TaxProf Blog

Editor: Paul L. Caron, Dean
Pepperdine University School of Law

Monday, March 31, 2008

Ethical and Tax Considerations in Winning an NCAA Tournament Office Pool

Ncaa_3In light of the current standings in our NCAA basketball tournament pool, the post by Lisa Fairfax (Maryland) caught my eye:  Brackets and the Workplace:

I had the chance to read a story in the Pittsburgh Post-Gazette on the pros and cons of allowing employees to participate in office bracket pools. Indeed, some offices have sought to ban such pools. Apparently not because they may be illegal. But rather because they may have a negative impact on employees and the workplace. To be sure, one research firm estimates that the distraction created by basketball office pools will cost employers some $1.7 billion in wasted work time. This estimate is based on wasted time spent on bracket-related activities from "trash talking at the water cooler" to "watching live videos of the games during business hours." In addition, to the wasted time, one employment lawyer notes that bracket pools in the office invite trouble because things may go awry. Such as when someone believes they should have taken first prize and instead gets third place, or worse, when the CEO wins first prize, after having pooled money with "the people in the mailroom and the messenger." If this happens, the advice is that the CEO should buy everyone lunch instead of pocketing the money.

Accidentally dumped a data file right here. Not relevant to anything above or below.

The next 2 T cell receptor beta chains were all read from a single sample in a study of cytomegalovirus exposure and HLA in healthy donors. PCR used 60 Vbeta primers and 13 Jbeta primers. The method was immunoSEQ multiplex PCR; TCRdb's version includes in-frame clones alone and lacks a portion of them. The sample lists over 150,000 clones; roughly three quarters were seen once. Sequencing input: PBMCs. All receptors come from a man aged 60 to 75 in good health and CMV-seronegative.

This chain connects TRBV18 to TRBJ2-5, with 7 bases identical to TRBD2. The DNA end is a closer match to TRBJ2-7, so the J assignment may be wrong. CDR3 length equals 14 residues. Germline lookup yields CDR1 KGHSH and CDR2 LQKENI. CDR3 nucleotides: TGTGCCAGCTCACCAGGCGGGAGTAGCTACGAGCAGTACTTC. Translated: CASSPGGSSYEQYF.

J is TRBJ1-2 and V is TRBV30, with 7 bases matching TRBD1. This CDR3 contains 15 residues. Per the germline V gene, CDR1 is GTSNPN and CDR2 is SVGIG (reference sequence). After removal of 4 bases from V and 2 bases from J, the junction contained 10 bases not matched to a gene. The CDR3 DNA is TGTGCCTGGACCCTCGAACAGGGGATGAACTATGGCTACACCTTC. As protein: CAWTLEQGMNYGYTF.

If UCLA beats Kansas for the championship, should I treat the students to lunch?  If so, do I have income with no offsetting deduction?  Comments are open for some free advice!

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Your question got me thinking. If a taxpayer in a high tax bracket had significant gambling income, could they circumvent lucas v. earl by taking their (21 yr. old) child into a casino, and intentionally losing money to them? It would be fairly easy at a poker table to ensure that you lost exactly the amount you wanted to, and that you only lost it to the target of your income shifting. You would have to pay the casino's cut, but if your target is in a low enough tax bracket, you could still come out considerably ahead.

Posted by: yf | Mar 31, 2008 3:38:16 PM